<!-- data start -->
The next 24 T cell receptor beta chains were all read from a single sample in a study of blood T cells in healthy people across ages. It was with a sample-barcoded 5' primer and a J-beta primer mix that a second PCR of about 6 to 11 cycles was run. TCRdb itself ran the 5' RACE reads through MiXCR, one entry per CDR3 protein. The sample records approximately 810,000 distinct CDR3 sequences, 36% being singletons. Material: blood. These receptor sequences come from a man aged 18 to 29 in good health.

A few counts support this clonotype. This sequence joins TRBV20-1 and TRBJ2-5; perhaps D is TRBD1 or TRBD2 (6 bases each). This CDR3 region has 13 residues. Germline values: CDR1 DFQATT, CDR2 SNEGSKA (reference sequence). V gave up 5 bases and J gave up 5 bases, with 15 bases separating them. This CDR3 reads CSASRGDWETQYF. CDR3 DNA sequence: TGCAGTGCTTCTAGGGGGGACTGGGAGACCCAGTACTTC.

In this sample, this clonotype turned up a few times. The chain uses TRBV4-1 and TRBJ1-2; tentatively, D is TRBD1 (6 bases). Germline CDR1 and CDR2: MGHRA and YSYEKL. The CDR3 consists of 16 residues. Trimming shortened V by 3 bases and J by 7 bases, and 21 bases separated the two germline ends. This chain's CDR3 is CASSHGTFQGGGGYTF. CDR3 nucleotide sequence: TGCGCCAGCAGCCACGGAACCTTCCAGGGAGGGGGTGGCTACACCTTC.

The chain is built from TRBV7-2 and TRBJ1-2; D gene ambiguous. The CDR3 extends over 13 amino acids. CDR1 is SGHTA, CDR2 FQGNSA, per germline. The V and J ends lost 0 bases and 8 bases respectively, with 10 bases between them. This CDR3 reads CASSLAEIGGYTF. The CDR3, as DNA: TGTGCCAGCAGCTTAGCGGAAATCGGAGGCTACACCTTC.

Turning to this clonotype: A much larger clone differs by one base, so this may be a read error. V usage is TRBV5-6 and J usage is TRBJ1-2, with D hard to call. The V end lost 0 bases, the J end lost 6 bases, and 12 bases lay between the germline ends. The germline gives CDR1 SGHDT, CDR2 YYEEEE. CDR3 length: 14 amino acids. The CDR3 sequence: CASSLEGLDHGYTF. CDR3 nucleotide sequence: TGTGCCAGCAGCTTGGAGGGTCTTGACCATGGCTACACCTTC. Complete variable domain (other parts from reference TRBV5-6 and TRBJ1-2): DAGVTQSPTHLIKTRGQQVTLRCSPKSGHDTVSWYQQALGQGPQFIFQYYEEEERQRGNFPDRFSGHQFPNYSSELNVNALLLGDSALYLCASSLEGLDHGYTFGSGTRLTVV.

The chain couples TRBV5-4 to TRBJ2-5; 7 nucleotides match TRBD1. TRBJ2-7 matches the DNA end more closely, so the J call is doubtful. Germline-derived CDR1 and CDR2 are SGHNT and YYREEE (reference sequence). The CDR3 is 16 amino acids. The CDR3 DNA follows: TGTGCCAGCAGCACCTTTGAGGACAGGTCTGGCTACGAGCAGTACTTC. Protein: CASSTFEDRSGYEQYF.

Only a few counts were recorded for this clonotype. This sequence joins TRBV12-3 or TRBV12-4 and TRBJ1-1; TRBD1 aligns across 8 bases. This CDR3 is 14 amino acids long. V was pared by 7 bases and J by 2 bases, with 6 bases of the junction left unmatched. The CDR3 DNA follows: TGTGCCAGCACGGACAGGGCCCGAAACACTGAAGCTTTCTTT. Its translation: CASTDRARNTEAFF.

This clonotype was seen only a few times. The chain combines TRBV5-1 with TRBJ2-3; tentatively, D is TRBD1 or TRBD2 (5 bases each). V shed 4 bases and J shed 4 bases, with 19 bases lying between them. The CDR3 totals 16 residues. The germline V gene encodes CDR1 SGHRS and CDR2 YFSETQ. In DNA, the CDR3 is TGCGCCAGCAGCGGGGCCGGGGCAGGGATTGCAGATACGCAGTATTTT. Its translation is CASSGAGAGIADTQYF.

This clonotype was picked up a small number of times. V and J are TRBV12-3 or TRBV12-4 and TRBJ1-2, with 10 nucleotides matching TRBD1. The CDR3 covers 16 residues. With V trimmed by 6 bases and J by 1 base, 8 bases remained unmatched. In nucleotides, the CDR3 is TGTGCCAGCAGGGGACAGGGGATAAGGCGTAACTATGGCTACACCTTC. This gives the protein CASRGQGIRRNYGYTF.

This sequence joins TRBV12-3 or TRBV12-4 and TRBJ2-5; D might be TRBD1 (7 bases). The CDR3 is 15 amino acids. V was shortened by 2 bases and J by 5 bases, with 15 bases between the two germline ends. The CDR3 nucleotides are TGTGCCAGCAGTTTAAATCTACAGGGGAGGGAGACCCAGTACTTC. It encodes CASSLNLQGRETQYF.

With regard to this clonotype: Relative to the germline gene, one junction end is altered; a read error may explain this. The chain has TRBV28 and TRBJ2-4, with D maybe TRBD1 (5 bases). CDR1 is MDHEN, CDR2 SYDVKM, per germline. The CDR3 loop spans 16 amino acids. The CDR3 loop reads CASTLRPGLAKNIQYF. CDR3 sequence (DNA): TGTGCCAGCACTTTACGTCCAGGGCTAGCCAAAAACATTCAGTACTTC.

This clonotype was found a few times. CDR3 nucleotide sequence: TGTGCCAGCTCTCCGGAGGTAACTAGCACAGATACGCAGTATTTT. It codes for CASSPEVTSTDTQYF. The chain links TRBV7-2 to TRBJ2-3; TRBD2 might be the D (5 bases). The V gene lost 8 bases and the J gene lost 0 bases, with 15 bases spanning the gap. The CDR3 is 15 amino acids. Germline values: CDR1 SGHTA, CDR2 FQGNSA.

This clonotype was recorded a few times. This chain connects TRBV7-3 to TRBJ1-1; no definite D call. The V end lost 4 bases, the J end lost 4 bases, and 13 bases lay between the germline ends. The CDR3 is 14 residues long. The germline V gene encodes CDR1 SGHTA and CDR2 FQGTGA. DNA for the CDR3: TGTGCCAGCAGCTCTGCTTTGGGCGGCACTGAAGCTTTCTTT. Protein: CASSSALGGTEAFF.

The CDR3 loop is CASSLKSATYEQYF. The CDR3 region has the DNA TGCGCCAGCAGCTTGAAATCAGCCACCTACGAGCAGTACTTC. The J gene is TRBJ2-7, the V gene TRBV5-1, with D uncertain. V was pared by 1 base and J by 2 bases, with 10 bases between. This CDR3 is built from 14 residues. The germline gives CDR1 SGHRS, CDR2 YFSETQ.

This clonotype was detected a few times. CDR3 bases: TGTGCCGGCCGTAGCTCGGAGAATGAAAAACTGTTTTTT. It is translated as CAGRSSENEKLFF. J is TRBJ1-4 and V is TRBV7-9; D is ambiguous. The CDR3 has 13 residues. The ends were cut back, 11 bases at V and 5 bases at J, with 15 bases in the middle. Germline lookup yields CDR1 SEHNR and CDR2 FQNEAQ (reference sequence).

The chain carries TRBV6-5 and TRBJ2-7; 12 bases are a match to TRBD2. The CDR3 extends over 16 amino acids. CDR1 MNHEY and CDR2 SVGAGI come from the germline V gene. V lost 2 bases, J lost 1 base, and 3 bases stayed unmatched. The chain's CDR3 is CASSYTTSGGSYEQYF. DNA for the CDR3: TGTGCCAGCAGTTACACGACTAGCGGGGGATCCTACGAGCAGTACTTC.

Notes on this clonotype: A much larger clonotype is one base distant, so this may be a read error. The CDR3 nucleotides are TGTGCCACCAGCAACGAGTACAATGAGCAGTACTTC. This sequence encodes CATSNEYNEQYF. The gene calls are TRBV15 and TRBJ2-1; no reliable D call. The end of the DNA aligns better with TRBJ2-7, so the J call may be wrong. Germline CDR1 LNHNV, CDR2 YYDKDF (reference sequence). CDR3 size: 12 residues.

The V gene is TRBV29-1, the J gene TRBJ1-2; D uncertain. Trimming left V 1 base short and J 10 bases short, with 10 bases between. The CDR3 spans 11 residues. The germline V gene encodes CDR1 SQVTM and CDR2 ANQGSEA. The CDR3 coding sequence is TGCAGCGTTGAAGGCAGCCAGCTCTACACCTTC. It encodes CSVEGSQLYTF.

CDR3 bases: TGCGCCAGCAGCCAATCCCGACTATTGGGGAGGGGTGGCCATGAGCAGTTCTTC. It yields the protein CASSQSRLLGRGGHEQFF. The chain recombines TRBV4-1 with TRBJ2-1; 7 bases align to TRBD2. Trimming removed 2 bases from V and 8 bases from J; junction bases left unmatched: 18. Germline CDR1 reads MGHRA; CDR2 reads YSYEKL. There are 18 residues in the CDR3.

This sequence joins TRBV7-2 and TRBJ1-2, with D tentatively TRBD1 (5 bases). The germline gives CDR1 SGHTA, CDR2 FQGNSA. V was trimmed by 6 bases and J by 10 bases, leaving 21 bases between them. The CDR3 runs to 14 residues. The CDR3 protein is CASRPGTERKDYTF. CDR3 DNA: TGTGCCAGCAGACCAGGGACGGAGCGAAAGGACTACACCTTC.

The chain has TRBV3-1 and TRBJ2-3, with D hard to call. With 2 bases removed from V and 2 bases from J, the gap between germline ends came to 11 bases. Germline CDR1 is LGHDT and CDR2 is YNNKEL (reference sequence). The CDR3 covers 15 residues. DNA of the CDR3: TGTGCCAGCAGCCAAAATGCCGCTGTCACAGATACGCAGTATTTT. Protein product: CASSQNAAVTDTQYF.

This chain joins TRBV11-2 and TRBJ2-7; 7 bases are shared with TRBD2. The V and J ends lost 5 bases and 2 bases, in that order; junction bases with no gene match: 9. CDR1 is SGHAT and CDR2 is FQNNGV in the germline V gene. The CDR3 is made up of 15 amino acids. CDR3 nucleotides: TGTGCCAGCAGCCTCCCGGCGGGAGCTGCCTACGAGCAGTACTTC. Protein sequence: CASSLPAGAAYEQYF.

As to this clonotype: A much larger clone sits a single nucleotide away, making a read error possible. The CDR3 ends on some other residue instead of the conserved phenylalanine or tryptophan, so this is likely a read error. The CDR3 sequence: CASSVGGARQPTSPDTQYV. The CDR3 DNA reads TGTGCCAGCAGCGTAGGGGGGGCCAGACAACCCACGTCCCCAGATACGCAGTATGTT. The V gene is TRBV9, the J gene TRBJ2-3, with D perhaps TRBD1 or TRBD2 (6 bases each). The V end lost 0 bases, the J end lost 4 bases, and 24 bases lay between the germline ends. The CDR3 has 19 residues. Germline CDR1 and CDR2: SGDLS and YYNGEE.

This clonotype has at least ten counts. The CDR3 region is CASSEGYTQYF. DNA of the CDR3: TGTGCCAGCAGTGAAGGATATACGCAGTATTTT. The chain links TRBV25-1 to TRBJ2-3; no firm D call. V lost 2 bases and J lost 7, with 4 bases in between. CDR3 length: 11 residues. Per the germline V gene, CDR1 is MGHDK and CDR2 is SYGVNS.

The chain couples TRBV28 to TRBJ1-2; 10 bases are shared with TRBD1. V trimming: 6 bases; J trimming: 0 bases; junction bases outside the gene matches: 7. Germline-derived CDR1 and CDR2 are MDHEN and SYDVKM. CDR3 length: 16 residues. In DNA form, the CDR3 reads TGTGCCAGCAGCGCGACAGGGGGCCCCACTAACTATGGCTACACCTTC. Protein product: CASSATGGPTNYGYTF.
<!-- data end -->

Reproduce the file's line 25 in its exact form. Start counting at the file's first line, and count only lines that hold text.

The chain couples TRBV28 to TRBJ1-2; 10 bases are shared with TRBD1. V trimming: 6 bases; J trimming: 0 bases; junction bases outside the gene matches: 7. Germline-derived CDR1 and CDR2 are MDHEN and SYDVKM. CDR3 length: 16 residues. In DNA form, the CDR3 reads TGTGCCAGCAGCGCGACAGGGGGCCCCACTAACTATGGCTACACCTTC. Protein product: CASSATGGPTNYGYTF.